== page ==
Lawmakers have stressed that the bill on including media outlets operating in Russia but funded from abroad in the Foreign Agents Law is a response to the US actions that forced RT America to register as a foreign agent.
Russia’s State Duma has adopted in the third final reading an amendment that allows it to mark media outlets funded by foreign countries as foreign agents, with the Ministry of Justice set to make decision on the issue.
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The amendment was developed by a working group led by deputy speaker of Russia’s lower house of parliament, Pyotr Tolstoy.
The amendments were added to the draft law on extrajudicial blocking of organizations’ websites banned in Russia which was adopted in October.
According to Vyacheslav Volodin, speaker of Russia’s lower house of parliament, the US authorities’ decision forces Russia to reciprocate and Russia will also respond to such actions in the future.
RT Forced to Register Under FARA
RT Editor-in-Chief Margarita Simonyan announced that in order to avoid the closure on the territory of the US the RT broadcaster has agreed to comply with the demand of the US Department of Justice to register under the Foreign Agents Registration Act.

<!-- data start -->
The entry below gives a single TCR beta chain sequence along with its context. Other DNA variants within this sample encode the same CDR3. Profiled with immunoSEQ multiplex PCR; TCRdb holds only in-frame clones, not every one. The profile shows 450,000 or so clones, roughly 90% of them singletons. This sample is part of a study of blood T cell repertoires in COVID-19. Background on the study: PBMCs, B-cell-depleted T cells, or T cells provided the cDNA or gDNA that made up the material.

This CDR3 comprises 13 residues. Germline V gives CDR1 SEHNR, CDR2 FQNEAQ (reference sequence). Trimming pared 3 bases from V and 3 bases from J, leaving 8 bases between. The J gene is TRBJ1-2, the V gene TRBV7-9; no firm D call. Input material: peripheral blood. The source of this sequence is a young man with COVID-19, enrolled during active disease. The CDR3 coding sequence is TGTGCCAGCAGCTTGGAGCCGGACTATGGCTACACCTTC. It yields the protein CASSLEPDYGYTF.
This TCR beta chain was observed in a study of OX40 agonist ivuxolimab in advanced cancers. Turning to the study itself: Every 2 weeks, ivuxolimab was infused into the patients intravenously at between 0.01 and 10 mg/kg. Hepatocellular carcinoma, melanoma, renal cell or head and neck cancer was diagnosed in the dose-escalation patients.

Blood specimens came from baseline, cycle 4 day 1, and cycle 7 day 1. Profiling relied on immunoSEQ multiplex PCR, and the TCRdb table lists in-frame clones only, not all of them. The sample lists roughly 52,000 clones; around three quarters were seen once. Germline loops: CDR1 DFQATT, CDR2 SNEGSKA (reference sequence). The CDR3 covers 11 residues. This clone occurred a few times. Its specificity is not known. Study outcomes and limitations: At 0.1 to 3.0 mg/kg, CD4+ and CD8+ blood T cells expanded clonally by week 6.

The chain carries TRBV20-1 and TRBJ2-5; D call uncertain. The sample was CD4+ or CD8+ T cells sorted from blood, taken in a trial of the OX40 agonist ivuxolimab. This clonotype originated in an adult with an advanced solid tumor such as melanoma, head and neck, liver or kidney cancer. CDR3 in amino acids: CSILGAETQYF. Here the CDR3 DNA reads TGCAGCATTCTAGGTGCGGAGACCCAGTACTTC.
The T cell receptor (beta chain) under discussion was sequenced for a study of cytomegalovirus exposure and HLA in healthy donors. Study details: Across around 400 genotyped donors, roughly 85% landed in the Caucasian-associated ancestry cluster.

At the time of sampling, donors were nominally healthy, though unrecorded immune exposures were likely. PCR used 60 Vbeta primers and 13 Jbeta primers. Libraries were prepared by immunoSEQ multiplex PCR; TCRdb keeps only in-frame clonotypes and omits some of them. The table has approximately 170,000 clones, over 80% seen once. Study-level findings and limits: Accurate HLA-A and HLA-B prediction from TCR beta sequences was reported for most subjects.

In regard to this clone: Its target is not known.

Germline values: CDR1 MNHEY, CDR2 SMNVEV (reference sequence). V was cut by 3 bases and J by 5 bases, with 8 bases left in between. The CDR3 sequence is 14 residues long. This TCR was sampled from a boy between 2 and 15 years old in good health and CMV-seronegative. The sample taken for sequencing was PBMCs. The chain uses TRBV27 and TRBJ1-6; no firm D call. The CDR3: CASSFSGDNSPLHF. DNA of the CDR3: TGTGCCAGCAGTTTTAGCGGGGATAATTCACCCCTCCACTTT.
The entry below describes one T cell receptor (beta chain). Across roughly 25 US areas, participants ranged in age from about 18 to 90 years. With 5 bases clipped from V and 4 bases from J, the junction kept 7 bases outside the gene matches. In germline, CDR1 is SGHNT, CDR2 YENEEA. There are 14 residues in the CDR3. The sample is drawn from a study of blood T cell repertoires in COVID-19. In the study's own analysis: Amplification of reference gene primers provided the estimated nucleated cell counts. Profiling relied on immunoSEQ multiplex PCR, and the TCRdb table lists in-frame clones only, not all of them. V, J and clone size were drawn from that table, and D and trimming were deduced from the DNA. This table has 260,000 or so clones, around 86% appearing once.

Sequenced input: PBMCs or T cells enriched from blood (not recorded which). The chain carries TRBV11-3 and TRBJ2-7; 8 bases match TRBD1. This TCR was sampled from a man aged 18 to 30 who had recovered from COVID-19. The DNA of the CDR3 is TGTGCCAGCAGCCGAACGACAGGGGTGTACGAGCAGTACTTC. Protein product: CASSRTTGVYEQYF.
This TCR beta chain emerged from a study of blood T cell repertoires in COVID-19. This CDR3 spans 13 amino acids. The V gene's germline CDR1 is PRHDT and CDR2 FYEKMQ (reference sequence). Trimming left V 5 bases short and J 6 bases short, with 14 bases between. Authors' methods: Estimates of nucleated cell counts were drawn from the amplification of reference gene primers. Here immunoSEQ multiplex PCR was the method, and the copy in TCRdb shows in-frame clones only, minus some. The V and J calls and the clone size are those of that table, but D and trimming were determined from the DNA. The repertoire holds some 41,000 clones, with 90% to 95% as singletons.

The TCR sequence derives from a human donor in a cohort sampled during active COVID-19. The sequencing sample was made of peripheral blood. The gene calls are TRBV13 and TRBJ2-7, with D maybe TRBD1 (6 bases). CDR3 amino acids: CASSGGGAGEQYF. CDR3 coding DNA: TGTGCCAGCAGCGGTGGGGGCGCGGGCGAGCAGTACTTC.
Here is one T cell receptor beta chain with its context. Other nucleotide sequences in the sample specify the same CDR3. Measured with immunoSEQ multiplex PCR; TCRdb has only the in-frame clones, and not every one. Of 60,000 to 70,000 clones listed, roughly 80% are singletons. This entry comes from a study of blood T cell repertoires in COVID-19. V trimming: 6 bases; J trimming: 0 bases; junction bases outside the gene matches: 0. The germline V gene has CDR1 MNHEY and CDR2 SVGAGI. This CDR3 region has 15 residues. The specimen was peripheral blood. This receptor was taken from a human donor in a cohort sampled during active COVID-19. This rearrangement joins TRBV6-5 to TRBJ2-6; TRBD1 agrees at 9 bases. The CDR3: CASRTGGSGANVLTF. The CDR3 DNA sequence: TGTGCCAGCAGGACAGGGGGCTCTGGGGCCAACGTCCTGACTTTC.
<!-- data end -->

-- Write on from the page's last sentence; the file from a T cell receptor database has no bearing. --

Russian President Vladimir Putin at the 2017 Asia Pacific Economic Cooperation Summit in Vietnam called restrictions on the Russian media outlet “attack on freedom of speech” and stressed that Russia “will have to formulate some kind of response and it will mirror.”
According to Simonyan, the US authorities are creating conditions that make it impossible for RT to work in the country because the United States cannot simply shut down the broadcaster, since that would be a violation of press freedoms. The pressure against RT has led to mass resignations in the broadcaster’s US office and difficulties in finding new staff.
Pressure on Russian Media
Amid allegations of Russian meddling in the US 2016 election campaign, the US authorities have increased pressure on Russian media. In particular, Twitter banned advertising from the accounts of Russian media outlets RT and Sputnik, with Facebook later claiming that it found election-related posts allegedly used by Russia to influence the outcome of the presidential race.
Responding to the allegations Sputnik said it had never used paid promotion on Twitter, whereas RT revealed that Twitter itself offered the broadcaster to place ads on its platform during 2016 election campaign and concealed this fact during US congressional hearings.
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Following Twitter’s decision, Russian Foreign Ministry spokeswoman Maria Zakharova said that it was another aggressive step aimed at blocking actions of Russian media, and warned that Moscow’s retaliatory measures would follow.